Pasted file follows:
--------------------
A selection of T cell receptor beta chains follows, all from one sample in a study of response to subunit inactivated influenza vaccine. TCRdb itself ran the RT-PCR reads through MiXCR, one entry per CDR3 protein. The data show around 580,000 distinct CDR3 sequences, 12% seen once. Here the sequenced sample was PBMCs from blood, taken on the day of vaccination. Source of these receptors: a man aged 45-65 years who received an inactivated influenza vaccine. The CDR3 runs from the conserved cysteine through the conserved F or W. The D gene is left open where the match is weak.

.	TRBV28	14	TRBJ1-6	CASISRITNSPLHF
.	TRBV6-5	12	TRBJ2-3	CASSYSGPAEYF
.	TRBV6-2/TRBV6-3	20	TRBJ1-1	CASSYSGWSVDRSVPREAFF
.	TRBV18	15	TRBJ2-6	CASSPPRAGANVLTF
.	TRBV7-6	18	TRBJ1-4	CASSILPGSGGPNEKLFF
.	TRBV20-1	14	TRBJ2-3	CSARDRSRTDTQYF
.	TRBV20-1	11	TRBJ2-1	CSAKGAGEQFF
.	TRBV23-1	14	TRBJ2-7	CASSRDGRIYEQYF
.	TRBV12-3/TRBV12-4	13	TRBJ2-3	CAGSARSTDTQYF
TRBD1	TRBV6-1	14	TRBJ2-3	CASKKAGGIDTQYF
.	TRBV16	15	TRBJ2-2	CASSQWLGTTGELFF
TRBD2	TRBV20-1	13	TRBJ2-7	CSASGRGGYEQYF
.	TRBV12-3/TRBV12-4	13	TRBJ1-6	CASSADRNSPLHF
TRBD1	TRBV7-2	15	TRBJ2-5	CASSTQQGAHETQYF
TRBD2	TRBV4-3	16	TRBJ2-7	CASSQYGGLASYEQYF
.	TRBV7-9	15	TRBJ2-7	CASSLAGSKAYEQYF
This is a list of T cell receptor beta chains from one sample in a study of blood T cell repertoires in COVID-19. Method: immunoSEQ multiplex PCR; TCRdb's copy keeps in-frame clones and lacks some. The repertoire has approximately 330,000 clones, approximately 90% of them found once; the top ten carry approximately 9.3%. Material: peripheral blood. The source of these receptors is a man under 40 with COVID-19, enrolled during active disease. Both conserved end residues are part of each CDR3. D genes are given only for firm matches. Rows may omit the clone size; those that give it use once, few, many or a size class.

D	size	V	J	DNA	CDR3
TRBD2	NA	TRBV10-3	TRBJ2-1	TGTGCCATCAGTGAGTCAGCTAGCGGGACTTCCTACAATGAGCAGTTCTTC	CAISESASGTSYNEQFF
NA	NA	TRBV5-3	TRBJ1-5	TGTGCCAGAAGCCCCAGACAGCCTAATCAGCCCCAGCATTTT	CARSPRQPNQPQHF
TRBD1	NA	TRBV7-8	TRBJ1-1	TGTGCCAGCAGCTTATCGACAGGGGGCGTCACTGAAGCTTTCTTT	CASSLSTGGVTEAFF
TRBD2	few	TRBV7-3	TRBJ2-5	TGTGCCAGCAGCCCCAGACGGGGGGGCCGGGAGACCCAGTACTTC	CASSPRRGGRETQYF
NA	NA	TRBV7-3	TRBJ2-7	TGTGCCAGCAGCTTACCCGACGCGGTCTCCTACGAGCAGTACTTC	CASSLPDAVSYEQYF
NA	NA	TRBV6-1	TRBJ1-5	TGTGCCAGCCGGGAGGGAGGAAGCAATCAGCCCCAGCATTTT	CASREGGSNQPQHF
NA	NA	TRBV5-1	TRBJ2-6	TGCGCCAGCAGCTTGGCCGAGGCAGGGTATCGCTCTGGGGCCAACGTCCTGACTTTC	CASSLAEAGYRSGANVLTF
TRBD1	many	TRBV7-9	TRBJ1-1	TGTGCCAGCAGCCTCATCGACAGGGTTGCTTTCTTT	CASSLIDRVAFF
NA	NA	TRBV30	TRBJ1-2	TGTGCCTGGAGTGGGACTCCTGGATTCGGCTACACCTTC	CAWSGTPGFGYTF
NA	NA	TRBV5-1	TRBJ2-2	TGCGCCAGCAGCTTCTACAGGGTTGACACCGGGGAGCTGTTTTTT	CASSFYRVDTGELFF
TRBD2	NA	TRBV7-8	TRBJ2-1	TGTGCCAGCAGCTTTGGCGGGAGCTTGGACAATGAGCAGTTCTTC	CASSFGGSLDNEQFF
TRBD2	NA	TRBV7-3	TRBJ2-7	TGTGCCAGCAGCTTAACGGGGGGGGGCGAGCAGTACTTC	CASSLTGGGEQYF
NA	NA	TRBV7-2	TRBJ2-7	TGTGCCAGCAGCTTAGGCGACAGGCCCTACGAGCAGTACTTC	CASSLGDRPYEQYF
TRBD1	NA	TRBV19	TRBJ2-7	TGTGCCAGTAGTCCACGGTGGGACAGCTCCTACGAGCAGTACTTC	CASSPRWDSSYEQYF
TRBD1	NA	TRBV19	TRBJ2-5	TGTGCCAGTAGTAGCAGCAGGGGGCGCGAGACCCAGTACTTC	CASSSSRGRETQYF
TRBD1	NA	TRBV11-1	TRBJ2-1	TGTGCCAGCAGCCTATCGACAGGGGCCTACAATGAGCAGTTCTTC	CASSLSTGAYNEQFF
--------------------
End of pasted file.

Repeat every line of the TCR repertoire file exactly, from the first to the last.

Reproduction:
A selection of T cell receptor beta chains follows, all from one sample in a study of response to subunit inactivated influenza vaccine. TCRdb itself ran the RT-PCR reads through MiXCR, one entry per CDR3 protein. The data show around 580,000 distinct CDR3 sequences, 12% seen once. Here the sequenced sample was PBMCs from blood, taken on the day of vaccination. Source of these receptors: a man aged 45-65 years who received an inactivated influenza vaccine. The CDR3 runs from the conserved cysteine through the conserved F or W. The D gene is left open where the match is weak.

.	TRBV28	14	TRBJ1-6	CASISRITNSPLHF
.	TRBV6-5	12	TRBJ2-3	CASSYSGPAEYF
.	TRBV6-2/TRBV6-3	20	TRBJ1-1	CASSYSGWSVDRSVPREAFF
.	TRBV18	15	TRBJ2-6	CASSPPRAGANVLTF
.	TRBV7-6	18	TRBJ1-4	CASSILPGSGGPNEKLFF
.	TRBV20-1	14	TRBJ2-3	CSARDRSRTDTQYF
.	TRBV20-1	11	TRBJ2-1	CSAKGAGEQFF
.	TRBV23-1	14	TRBJ2-7	CASSRDGRIYEQYF
.	TRBV12-3/TRBV12-4	13	TRBJ2-3	CAGSARSTDTQYF
TRBD1	TRBV6-1	14	TRBJ2-3	CASKKAGGIDTQYF
.	TRBV16	15	TRBJ2-2	CASSQWLGTTGELFF
TRBD2	TRBV20-1	13	TRBJ2-7	CSASGRGGYEQYF
.	TRBV12-3/TRBV12-4	13	TRBJ1-6	CASSADRNSPLHF
TRBD1	TRBV7-2	15	TRBJ2-5	CASSTQQGAHETQYF
TRBD2	TRBV4-3	16	TRBJ2-7	CASSQYGGLASYEQYF
.	TRBV7-9	15	TRBJ2-7	CASSLAGSKAYEQYF
This is a list of T cell receptor beta chains from one sample in a study of blood T cell repertoires in COVID-19. Method: immunoSEQ multiplex PCR; TCRdb's copy keeps in-frame clones and lacks some. The repertoire has approximately 330,000 clones, approximately 90% of them found once; the top ten carry approximately 9.3%. Material: peripheral blood. The source of these receptors is a man under 40 with COVID-19, enrolled during active disease. Both conserved end residues are part of each CDR3. D genes are given only for firm matches. Rows may omit the clone size; those that give it use once, few, many or a size class.

D	size	V	J	DNA	CDR3
TRBD2	NA	TRBV10-3	TRBJ2-1	TGTGCCATCAGTGAGTCAGCTAGCGGGACTTCCTACAATGAGCAGTTCTTC	CAISESASGTSYNEQFF
NA	NA	TRBV5-3	TRBJ1-5	TGTGCCAGAAGCCCCAGACAGCCTAATCAGCCCCAGCATTTT	CARSPRQPNQPQHF
TRBD1	NA	TRBV7-8	TRBJ1-1	TGTGCCAGCAGCTTATCGACAGGGGGCGTCACTGAAGCTTTCTTT	CASSLSTGGVTEAFF
TRBD2	few	TRBV7-3	TRBJ2-5	TGTGCCAGCAGCCCCAGACGGGGGGGCCGGGAGACCCAGTACTTC	CASSPRRGGRETQYF
NA	NA	TRBV7-3	TRBJ2-7	TGTGCCAGCAGCTTACCCGACGCGGTCTCCTACGAGCAGTACTTC	CASSLPDAVSYEQYF
NA	NA	TRBV6-1	TRBJ1-5	TGTGCCAGCCGGGAGGGAGGAAGCAATCAGCCCCAGCATTTT	CASREGGSNQPQHF
NA	NA	TRBV5-1	TRBJ2-6	TGCGCCAGCAGCTTGGCCGAGGCAGGGTATCGCTCTGGGGCCAACGTCCTGACTTTC	CASSLAEAGYRSGANVLTF
TRBD1	many	TRBV7-9	TRBJ1-1	TGTGCCAGCAGCCTCATCGACAGGGTTGCTTTCTTT	CASSLIDRVAFF
NA	NA	TRBV30	TRBJ1-2	TGTGCCTGGAGTGGGACTCCTGGATTCGGCTACACCTTC	CAWSGTPGFGYTF
NA	NA	TRBV5-1	TRBJ2-2	TGCGCCAGCAGCTTCTACAGGGTTGACACCGGGGAGCTGTTTTTT	CASSFYRVDTGELFF
TRBD2	NA	TRBV7-8	TRBJ2-1	TGTGCCAGCAGCTTTGGCGGGAGCTTGGACAATGAGCAGTTCTTC	CASSFGGSLDNEQFF
TRBD2	NA	TRBV7-3	TRBJ2-7	TGTGCCAGCAGCTTAACGGGGGGGGGCGAGCAGTACTTC	CASSLTGGGEQYF
NA	NA	TRBV7-2	TRBJ2-7	TGTGCCAGCAGCTTAGGCGACAGGCCCTACGAGCAGTACTTC	CASSLGDRPYEQYF
TRBD1	NA	TRBV19	TRBJ2-7	TGTGCCAGTAGTCCACGGTGGGACAGCTCCTACGAGCAGTACTTC	CASSPRWDSSYEQYF
TRBD1	NA	TRBV19	TRBJ2-5	TGTGCCAGTAGTAGCAGCAGGGGGCGCGAGACCCAGTACTTC	CASSSSRGRETQYF
TRBD1	NA	TRBV11-1	TRBJ2-1	TGTGCCAGCAGCCTATCGACAGGGGCCTACAATGAGCAGTTCTTC	CASSLSTGAYNEQFF